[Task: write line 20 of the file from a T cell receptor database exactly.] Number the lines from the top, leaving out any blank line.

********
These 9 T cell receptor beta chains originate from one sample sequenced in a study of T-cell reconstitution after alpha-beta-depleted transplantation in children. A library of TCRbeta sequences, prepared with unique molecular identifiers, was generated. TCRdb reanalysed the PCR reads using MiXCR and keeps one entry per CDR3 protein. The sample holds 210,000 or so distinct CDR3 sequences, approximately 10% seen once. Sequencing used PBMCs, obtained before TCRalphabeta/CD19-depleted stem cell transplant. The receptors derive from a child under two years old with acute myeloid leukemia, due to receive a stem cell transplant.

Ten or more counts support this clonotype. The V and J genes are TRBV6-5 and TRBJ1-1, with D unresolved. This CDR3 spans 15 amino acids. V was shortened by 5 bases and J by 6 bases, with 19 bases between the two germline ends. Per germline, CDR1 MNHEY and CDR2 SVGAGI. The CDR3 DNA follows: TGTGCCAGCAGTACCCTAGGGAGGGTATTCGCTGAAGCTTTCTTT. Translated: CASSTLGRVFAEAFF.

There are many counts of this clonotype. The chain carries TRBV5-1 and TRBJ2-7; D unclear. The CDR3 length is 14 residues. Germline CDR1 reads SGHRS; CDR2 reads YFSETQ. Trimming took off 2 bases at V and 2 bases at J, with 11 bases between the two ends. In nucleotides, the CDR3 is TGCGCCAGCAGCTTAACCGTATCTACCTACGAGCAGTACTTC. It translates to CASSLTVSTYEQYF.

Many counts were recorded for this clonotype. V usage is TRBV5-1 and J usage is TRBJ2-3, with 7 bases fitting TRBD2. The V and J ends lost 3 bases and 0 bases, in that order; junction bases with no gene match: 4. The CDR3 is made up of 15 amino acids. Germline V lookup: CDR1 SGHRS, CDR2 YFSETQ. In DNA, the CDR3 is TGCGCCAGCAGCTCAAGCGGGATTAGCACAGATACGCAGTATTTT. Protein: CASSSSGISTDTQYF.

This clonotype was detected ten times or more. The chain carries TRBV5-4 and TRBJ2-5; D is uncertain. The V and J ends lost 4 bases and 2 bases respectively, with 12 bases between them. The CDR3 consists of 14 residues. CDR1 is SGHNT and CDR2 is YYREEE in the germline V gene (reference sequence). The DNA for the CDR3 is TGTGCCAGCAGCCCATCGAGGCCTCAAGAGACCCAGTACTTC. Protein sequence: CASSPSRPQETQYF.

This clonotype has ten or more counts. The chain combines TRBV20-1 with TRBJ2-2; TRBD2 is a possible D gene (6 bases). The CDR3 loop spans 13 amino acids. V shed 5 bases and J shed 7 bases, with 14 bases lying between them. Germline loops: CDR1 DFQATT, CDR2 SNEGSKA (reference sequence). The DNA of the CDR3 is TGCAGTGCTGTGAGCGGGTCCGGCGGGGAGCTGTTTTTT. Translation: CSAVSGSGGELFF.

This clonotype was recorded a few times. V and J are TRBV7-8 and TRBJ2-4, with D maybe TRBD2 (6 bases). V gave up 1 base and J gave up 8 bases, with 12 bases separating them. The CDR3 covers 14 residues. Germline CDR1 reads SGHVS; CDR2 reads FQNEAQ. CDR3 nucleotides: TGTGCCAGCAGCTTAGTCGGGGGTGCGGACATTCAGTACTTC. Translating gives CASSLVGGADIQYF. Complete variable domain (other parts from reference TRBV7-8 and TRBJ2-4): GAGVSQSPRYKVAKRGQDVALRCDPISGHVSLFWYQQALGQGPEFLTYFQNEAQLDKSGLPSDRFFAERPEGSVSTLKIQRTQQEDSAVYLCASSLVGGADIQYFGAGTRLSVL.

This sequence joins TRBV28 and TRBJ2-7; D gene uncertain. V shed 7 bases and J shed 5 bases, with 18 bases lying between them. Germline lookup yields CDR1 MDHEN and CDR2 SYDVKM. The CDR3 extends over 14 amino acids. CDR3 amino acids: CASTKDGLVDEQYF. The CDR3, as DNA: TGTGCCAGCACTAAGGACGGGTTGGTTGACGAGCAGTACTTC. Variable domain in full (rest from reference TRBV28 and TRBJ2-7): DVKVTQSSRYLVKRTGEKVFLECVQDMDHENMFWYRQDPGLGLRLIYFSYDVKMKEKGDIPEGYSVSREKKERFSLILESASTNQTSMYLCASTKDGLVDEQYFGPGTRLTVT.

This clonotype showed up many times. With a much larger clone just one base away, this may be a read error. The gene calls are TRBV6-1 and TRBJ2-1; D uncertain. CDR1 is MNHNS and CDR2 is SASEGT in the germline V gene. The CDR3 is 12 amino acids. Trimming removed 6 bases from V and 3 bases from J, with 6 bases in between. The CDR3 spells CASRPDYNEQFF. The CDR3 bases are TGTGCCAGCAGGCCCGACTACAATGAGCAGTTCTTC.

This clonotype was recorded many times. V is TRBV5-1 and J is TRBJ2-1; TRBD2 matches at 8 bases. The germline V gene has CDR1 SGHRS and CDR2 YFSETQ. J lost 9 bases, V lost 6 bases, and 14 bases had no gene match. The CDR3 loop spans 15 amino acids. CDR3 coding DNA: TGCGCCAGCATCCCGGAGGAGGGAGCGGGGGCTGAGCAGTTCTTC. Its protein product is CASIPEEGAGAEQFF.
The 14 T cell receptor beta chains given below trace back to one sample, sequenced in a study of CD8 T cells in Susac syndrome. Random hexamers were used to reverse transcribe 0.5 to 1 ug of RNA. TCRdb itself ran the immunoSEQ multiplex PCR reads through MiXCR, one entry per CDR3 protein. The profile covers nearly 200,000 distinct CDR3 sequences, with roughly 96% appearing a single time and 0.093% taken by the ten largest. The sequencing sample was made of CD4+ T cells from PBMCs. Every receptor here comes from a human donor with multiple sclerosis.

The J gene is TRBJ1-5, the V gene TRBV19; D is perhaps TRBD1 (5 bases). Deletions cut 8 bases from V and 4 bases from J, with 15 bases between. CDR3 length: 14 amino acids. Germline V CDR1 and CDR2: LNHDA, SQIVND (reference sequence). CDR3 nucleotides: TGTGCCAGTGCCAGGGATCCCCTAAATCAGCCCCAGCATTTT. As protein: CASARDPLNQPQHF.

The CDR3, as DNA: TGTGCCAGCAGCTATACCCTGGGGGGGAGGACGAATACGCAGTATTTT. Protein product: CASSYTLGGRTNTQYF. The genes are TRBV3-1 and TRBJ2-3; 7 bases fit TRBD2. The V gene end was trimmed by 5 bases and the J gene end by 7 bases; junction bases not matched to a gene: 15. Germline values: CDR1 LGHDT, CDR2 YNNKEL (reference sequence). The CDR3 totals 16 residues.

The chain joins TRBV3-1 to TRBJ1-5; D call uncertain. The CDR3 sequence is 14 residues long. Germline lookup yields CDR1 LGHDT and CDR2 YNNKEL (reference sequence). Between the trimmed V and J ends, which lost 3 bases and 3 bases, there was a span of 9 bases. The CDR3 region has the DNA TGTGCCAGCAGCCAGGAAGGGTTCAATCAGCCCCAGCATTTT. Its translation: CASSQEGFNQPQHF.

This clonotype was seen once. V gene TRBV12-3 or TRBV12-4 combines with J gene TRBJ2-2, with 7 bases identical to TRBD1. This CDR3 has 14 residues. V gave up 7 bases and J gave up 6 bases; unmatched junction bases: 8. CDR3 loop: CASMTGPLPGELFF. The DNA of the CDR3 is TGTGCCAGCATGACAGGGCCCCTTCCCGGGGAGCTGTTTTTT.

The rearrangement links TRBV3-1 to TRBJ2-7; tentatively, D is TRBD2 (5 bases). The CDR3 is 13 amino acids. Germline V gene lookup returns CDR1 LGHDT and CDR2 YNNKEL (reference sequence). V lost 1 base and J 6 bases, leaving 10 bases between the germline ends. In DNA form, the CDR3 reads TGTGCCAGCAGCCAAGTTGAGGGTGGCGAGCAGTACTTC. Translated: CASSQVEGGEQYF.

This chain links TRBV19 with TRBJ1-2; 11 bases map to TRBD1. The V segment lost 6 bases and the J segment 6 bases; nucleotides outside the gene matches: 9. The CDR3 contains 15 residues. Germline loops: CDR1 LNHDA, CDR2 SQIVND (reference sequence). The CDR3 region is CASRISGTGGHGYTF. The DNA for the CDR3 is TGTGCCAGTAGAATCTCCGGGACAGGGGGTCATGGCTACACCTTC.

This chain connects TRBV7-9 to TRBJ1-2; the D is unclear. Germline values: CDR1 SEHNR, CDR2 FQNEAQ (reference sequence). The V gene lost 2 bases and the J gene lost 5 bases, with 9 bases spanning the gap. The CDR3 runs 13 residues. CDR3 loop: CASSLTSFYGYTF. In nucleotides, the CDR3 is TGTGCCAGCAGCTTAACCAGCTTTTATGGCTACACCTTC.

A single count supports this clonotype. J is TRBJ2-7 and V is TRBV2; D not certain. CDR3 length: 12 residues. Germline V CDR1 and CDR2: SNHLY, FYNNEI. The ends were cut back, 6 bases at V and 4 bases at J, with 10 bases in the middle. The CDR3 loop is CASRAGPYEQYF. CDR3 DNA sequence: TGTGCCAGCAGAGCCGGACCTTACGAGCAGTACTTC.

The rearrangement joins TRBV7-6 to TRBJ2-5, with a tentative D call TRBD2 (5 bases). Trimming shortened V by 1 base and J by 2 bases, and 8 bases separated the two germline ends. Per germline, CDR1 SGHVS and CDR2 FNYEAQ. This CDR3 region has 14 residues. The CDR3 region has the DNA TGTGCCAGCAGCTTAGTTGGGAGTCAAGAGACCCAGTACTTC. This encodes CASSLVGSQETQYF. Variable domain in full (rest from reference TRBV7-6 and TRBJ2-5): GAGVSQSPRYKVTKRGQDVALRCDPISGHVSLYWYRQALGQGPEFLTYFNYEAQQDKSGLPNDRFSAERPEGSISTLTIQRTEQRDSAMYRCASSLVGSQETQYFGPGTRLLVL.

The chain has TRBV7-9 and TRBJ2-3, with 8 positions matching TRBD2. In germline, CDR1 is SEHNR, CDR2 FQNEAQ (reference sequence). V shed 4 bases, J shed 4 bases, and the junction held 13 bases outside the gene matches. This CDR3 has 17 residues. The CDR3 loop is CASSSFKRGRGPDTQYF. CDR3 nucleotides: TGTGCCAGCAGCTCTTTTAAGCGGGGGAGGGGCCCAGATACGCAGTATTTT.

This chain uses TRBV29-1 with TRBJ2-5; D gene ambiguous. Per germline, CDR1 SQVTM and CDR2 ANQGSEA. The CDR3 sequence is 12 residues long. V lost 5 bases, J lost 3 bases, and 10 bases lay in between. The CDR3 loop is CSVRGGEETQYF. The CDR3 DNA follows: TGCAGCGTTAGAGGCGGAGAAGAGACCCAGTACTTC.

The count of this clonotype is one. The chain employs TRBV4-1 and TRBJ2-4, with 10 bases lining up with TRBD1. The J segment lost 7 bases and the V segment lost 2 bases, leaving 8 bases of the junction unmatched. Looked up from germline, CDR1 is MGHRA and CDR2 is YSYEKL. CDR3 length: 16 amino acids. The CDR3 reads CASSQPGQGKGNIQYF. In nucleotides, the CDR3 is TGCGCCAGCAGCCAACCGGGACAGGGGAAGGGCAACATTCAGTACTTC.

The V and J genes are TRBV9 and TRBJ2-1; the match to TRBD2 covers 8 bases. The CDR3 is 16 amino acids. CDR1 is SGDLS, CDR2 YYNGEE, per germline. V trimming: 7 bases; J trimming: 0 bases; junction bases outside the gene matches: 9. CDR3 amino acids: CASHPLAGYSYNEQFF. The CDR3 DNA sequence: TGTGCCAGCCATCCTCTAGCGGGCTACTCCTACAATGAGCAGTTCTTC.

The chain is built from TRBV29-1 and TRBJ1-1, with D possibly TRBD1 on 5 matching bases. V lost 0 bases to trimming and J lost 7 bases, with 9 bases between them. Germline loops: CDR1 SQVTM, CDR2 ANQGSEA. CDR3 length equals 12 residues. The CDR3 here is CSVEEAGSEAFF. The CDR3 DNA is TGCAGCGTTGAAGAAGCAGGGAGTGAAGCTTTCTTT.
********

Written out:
The rearrangement joins TRBV7-6 to TRBJ2-5, with a tentative D call TRBD2 (5 bases). Trimming shortened V by 1 base and J by 2 bases, and 8 bases separated the two germline ends. Per germline, CDR1 SGHVS and CDR2 FNYEAQ. This CDR3 region has 14 residues. The CDR3 region has the DNA TGTGCCAGCAGCTTAGTTGGGAGTCAAGAGACCCAGTACTTC. This encodes CASSLVGSQETQYF. Variable domain in full (rest from reference TRBV7-6 and TRBJ2-5): GAGVSQSPRYKVTKRGQDVALRCDPISGHVSLYWYRQALGQGPEFLTYFNYEAQQDKSGLPNDRFSAERPEGSISTLTIQRTEQRDSAMYRCASSLVGSQETQYFGPGTRLLVL.